Leadership Matters

Perspectives on the key issues impacting senior leaders and their organizations
October 18, 2022

Hiring and Onboarding in a World of Hybrid and Remote Work

The COVID-19 pandemic created a sea change in how companies hire and onboard in a hybrid or virtual work environment. For prospects and new hires, the return-to-office issues that every organization has grappled with are compounded by questions about whether they have to relocate or otherwise sacrifice flexibility in order to take a new position.

Caught in the crosshairs of many of these debates? The CHRO. In adapting to this hybrid/virtual world for hiring and onboarding, we’ve seen many boards and leadership teams — who themselves are often remote — lean on human resources leadership to solve the problems, manage often-delicate issues and, often, serve as the in-person culture carrier.

Overall, in order to thrive in today’s environment, CHROs and other top leaders need to adapt, or else they run the risk of losing out on top talent. Here are a couple of ways that we’ve seen CHROs and other top leaders evolve to thrive in today’s environment.

Have candid conversations — and be flexible

As companies began implementing return-to-office policies in 2021, many also started once again requiring new executive hires to relocate. While relocation may have been standard operating procedure pre-COVID, it remains less than mandatory in most cases, and the idea of relocation is still giving qualified candidates pause about which positions they’d consider. Compounding this has been the start-and-stop nature of return-to-office policies; even as more companies set their policies in stone, lingering resistance to in-person mandates still exists.

It remains critical, nearly three years since the dawn of the pandemic, for hiring companies to have honest, candid conversations with candidates about expectations, about the strictness of in-office requirements, and about candidates’ true appetite for relocating. Failing to do this can lead to the dynamic that played out for one East Coast company that hired a new EVP. The person was asked to move across the country for the new role, in part because the company was about to implement a return-to-office mandate. However, the office return was scrapped due to COVID outbreaks and employee resistance, and the hire ended up working in a nearly completely empty office most of the time while living in an unfamiliar city. Less than a year later, the candidate, feeling isolated, decided to seek a new opportunity.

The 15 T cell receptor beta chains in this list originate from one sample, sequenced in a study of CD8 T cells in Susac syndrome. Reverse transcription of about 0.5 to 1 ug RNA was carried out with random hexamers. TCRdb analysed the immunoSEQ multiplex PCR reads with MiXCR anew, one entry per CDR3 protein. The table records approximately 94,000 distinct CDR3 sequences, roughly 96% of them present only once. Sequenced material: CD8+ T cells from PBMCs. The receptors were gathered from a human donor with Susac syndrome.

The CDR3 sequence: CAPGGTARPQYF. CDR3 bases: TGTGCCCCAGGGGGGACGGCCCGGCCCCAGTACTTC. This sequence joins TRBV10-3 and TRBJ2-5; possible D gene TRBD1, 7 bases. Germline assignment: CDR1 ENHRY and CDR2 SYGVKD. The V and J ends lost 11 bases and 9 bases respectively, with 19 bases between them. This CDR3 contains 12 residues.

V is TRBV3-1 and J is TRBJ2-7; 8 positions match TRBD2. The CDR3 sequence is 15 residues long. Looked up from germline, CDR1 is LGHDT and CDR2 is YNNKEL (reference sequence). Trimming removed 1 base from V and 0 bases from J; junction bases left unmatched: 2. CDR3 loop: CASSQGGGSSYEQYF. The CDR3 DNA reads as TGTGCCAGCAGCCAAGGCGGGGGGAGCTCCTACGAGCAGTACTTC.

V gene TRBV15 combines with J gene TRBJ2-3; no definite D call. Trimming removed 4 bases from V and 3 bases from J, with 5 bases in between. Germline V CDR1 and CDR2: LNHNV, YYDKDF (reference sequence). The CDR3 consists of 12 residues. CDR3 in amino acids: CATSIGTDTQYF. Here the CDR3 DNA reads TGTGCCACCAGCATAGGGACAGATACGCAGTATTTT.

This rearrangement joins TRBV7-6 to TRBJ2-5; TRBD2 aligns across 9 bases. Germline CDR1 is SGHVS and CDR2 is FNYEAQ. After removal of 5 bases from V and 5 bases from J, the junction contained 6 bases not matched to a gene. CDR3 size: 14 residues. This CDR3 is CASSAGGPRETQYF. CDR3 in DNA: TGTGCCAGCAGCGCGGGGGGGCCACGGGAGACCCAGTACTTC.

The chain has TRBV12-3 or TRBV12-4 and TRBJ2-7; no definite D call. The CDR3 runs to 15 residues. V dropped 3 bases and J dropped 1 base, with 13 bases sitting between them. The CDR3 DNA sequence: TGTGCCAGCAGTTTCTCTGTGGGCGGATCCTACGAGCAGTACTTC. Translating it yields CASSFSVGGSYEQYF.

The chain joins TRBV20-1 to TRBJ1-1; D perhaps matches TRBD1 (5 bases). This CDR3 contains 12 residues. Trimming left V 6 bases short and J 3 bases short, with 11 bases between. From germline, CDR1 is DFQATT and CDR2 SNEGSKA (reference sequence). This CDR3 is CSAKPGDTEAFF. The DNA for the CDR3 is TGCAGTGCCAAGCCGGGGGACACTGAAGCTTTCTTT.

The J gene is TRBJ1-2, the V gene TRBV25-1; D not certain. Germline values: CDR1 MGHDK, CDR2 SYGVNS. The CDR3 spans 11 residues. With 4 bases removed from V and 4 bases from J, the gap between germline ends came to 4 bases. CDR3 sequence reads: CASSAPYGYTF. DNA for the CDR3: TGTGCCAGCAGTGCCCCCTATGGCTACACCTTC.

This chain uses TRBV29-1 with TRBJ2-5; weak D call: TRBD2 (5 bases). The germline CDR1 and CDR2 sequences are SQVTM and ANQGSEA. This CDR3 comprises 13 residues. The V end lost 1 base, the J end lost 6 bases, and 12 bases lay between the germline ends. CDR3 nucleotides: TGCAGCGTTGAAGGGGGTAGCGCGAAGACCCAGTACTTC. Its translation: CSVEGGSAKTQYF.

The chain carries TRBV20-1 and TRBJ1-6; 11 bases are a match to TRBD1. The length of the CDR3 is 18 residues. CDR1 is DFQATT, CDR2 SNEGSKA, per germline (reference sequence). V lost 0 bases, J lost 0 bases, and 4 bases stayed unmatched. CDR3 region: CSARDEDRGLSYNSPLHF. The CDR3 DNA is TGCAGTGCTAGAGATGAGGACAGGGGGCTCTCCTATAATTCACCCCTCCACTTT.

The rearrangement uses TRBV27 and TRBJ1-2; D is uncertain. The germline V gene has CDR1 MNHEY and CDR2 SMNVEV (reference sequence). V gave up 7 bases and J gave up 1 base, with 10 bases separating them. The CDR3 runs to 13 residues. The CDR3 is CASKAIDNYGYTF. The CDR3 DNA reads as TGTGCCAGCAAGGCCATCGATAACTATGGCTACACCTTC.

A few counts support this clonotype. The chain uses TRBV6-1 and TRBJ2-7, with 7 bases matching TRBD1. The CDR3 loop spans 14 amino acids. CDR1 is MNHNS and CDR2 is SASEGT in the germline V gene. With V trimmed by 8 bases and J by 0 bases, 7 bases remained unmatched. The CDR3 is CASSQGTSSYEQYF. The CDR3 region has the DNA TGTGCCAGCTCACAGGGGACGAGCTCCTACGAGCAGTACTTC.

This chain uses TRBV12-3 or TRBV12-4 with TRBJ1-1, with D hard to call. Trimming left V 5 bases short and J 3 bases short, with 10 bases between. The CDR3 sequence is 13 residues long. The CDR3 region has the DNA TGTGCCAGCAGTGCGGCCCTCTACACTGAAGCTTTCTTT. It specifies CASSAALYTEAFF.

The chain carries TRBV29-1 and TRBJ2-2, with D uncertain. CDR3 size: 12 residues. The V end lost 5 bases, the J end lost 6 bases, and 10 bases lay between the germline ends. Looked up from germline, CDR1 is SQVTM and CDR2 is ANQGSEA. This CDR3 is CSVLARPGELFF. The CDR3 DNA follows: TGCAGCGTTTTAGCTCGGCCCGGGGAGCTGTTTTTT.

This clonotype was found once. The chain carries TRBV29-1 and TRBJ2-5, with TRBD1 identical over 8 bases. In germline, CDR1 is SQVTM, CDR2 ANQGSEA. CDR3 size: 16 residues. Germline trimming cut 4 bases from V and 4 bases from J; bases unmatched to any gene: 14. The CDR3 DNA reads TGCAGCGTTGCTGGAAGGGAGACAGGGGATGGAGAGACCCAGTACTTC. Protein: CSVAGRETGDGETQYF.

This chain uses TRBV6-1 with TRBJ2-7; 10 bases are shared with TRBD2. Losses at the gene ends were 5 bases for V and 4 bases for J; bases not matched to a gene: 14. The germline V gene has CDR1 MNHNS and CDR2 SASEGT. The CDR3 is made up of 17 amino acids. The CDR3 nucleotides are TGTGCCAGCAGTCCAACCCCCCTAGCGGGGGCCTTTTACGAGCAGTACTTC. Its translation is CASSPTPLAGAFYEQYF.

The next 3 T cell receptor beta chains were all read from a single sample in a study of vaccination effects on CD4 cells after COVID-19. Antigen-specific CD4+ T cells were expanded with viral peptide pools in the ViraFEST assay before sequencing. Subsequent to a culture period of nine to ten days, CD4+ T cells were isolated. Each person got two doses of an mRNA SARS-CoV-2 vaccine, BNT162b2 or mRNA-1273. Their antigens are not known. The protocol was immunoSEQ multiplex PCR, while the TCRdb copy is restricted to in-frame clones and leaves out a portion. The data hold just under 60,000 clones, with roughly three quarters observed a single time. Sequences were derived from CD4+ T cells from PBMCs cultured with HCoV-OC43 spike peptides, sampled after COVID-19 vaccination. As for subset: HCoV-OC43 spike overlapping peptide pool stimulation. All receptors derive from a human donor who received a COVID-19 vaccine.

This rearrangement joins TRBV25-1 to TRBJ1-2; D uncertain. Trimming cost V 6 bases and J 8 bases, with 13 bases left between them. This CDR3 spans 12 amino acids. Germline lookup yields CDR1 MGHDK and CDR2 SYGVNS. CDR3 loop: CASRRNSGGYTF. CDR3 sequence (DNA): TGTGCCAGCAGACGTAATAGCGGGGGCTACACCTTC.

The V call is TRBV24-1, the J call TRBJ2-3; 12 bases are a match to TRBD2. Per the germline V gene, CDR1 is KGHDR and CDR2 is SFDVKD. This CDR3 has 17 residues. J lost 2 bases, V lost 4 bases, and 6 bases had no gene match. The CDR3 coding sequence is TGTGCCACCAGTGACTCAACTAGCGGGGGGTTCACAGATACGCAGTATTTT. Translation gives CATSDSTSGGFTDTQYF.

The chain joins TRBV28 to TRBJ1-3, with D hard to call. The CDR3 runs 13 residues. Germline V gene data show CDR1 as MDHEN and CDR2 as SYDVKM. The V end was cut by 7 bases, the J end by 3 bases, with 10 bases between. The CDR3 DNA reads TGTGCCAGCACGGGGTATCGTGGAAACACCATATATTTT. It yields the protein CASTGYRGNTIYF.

When onboarding, plan purposeful in-person interaction

Regardless of the exact logistics of a new hire, it’s critical that CHROs and other leaders make meaningful efforts to create in-person interactions for new hires. According to a Spencer Stuart survey of global leaders, onboarding was the factor most negatively impacted by virtual work.

In all cases — but particularly with relocation — it’s important that efforts are made for the new hire to meet with relevant team members in-office. That could be a once-a-week lunch, in-person meetings, or assigning a “buddy” who can answer questions and help the new hire navigate the culture. Seemingly simple gestures like a care package with technology and company swag pre-start can go a long way toward making the new hire feel welcome. It’s also important to communicate with your new hire even more than you might in person, formally and informally.


At this point, most companies have taken some sort of hybrid approach, balancing in-person and remote a few days a week. Whatever the setup, however, the idea that there will be a “return to normal” faces headwinds from a recruiting and retention standpoint. By staying flexible and adaptable with hiring and onboarding while ensuring that new hires feel welcome and included, organizations can make long-term progress toward have a happy, engaged workforce.